Are you one of the pet parents who is uncomfortable with curbside drop-offs for whatever reason?  Start by taking a minute to be genuinely grateful that care is available for our pets. Remember that protecting everyone’s life is important. Keeping veterinarians, their staff, and pet parents safe from COVID-19 has to come first. Without the safety and health of a community, there would not be health care available for our pets. ourselves or our human loved ones.  

Acknowledge that your feelings are real

Having all this go on for so long, without an end in sight, is what makes it so difficult. If you call the veterinarian’s office and ask when they are going to cease doing curbside, they generally say, “there is no end in sight”. So we are forced to accept this new normal that can be very unsettling. 

It’s important to acknowledge why some people don’t like curbside drop-offs. For those of us who have a close relationship with our pets and observe everything, we provide valuable insight into our pets’ clinical behavior. 

Sure, we get to talk to the vet on the phone from the car, but often the vet doesn’t give enough time or space to let us talk. We might have a strong sense of decorum with a doctor and not speak up enough. If we are a little on the shy side, it’s even harder to insert ourselves into the conversation.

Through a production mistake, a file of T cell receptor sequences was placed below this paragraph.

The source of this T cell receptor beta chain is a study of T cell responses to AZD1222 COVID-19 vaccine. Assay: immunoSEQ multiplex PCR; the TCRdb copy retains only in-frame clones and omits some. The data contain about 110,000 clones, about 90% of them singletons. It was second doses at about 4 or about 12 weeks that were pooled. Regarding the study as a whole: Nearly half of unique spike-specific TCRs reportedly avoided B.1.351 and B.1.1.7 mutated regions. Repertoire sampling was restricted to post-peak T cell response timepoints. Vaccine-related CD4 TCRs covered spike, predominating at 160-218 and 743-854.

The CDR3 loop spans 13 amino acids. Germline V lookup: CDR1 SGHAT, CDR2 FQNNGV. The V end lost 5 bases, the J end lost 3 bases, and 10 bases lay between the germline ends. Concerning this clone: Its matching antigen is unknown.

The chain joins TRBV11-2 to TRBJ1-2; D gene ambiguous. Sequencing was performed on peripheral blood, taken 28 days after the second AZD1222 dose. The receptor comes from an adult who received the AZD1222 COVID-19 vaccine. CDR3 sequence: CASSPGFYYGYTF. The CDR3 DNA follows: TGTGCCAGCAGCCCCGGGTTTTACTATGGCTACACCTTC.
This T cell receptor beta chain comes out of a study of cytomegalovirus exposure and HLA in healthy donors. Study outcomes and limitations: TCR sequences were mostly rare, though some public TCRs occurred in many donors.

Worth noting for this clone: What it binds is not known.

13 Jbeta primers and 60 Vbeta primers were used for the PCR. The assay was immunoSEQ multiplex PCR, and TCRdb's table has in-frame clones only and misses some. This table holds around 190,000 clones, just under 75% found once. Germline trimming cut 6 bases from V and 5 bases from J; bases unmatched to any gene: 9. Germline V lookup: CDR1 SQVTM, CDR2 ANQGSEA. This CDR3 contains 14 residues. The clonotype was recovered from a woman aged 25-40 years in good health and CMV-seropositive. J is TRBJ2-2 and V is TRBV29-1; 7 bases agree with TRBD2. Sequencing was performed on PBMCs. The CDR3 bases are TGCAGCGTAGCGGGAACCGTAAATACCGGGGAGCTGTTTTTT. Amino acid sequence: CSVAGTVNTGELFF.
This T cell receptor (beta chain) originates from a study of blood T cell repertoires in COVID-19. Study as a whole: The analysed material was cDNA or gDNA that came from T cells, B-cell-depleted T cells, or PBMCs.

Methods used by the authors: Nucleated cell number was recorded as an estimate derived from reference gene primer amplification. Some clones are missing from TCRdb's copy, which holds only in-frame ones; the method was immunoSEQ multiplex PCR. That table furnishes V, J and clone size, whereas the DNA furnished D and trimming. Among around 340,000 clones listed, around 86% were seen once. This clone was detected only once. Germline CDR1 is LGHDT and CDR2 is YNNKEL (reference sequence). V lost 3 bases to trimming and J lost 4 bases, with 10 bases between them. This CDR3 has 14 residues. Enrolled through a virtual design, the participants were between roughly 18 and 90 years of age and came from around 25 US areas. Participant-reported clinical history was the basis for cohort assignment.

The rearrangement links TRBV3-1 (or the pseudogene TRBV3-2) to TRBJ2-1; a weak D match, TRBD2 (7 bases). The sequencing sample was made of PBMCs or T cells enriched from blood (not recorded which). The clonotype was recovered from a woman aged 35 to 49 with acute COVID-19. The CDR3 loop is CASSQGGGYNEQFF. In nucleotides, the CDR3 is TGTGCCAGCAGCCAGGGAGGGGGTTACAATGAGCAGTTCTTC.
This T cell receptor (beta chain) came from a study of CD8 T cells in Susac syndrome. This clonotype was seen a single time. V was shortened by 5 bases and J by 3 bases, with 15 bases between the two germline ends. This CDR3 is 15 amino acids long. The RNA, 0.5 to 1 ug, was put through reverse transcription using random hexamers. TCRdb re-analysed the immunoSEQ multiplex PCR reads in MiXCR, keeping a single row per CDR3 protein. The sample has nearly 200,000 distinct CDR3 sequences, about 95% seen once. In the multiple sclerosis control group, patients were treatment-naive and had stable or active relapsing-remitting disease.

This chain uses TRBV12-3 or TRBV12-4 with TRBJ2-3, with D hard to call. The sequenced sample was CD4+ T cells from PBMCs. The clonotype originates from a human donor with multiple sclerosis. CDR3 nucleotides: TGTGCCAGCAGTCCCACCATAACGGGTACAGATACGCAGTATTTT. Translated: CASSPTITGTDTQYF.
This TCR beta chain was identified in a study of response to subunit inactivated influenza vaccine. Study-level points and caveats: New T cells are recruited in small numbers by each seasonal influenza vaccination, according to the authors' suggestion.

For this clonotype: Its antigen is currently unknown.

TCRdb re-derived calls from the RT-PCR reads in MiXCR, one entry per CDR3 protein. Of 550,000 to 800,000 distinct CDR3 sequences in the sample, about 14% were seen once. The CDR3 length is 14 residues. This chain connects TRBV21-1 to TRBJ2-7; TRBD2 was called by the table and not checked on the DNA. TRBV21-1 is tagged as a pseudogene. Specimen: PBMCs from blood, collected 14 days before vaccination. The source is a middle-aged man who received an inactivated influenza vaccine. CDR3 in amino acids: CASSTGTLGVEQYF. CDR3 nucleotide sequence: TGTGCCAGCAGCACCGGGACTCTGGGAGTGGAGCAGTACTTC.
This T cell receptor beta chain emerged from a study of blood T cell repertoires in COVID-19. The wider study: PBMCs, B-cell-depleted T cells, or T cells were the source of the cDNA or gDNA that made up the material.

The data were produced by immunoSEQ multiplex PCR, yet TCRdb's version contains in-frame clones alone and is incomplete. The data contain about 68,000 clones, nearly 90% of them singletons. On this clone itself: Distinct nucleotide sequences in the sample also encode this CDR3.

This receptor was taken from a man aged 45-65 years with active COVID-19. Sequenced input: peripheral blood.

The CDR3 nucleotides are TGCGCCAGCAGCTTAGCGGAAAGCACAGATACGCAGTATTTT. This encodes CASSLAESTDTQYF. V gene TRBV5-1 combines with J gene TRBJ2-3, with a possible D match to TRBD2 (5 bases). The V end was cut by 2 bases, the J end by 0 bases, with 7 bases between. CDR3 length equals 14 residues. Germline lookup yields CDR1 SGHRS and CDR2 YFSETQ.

The challenge of communication

Talking to the vet tech or receptionist in the parking lot for curbside drop-offs, through face masks also has its challenges. It’s hard for techs to write things down when they are taking your pet in the parking lot. They may forget to ask or tell you something relevant to your pet’s case. Not to mention that as the weather gets warmer, it is very uncomfortable to talk through a mask. You may say much less than normal, only because you are having a hard time speaking through a homemade mask.

Vets are unable to see our faces and subtle expressions over the phone. This makes it hard to know when to pause and let us talk or when to ask us a question. A veterinarian sees some pets for just a few minutes every year or so. We live with our pets every day and see everything. Our observations provide valuable keys to our pets health status.

It’s important during this time of curbside drop-offs, to force yourself to speak up. Consider writing out what you want to say before you go to the vet’s office. That way you will have it ready when the vet calls you, while you wait in the car.

Easing your pet’s anxiety

Pets can also be very anxious around strangers or at the vet’s office. Before curbside drop-offs, you might want to consider giving a dose of CBD oil or a CBD cookie. A few drops of Bach’s Rescue Remedy in your pet’s water, or directly in the mouth, may also offer relief. Adaptil pheromone spray might also be helpful. Spray a little in your car about 10 minutes before you leave the house to ease anxiety. There are several different products that may be helpful to your pet during this time of stress.